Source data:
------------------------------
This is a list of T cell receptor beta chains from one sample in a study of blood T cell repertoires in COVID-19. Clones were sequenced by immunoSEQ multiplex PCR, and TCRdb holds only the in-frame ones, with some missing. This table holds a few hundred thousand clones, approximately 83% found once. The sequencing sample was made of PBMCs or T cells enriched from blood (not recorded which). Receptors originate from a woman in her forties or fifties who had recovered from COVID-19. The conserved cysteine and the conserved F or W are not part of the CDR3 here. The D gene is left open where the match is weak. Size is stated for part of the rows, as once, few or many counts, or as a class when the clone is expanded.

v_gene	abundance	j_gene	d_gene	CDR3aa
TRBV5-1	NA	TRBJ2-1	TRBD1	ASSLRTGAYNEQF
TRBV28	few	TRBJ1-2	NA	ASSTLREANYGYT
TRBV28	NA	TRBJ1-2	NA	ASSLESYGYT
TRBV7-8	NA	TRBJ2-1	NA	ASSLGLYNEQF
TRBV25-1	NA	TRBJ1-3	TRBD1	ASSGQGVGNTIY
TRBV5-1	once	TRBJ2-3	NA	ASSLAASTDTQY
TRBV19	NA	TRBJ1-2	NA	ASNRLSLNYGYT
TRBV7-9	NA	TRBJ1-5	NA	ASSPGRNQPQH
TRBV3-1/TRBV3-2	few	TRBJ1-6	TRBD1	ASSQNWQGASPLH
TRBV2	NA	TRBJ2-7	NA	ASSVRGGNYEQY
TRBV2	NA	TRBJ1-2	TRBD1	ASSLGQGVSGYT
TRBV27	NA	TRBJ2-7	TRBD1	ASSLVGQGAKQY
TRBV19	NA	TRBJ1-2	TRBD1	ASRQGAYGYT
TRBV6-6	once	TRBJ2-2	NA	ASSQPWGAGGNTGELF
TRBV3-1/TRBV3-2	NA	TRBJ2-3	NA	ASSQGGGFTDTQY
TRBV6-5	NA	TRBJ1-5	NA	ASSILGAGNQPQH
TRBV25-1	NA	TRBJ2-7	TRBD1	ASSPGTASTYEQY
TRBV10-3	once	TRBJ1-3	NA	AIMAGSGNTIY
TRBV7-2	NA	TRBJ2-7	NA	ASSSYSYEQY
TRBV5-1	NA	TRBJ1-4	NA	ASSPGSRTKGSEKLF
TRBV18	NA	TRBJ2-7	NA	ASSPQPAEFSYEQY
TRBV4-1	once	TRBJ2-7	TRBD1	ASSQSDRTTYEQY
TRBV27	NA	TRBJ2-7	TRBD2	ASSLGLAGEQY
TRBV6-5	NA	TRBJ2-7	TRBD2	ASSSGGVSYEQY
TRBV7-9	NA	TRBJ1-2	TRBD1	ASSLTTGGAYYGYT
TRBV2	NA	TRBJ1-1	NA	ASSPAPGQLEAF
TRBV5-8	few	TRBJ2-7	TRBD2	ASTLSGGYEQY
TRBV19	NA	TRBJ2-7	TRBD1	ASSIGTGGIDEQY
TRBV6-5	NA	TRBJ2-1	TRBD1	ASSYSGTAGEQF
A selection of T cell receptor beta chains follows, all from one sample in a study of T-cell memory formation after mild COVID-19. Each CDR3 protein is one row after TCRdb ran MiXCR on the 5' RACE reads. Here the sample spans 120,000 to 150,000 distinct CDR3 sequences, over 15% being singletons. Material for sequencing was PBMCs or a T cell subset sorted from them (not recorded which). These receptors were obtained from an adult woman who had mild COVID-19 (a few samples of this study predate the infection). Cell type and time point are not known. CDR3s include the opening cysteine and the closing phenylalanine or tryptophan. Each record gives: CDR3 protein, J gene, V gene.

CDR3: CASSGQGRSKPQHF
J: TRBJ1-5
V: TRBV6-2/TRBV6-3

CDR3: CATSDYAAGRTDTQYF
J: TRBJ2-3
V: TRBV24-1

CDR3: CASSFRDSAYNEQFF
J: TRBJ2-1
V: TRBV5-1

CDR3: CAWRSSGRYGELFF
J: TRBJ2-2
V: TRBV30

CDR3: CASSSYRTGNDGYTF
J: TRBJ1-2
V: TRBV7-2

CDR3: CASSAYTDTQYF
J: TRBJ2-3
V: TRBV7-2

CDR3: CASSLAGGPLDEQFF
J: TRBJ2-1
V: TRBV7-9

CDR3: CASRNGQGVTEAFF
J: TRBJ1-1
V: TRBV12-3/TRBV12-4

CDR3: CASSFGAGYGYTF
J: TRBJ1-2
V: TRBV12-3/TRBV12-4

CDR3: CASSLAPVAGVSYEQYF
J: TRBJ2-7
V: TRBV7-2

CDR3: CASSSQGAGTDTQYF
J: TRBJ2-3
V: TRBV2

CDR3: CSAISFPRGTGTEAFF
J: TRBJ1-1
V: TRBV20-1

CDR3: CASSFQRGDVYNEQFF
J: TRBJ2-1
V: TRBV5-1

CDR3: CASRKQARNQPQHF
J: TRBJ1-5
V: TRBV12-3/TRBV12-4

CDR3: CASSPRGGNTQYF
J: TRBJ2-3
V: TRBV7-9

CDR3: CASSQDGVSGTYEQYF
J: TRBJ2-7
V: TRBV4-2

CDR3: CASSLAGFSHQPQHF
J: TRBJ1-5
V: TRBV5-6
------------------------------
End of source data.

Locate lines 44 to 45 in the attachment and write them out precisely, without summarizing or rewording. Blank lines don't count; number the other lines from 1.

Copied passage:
V: TRBV30

CDR3: CASSSYRTGNDGYTF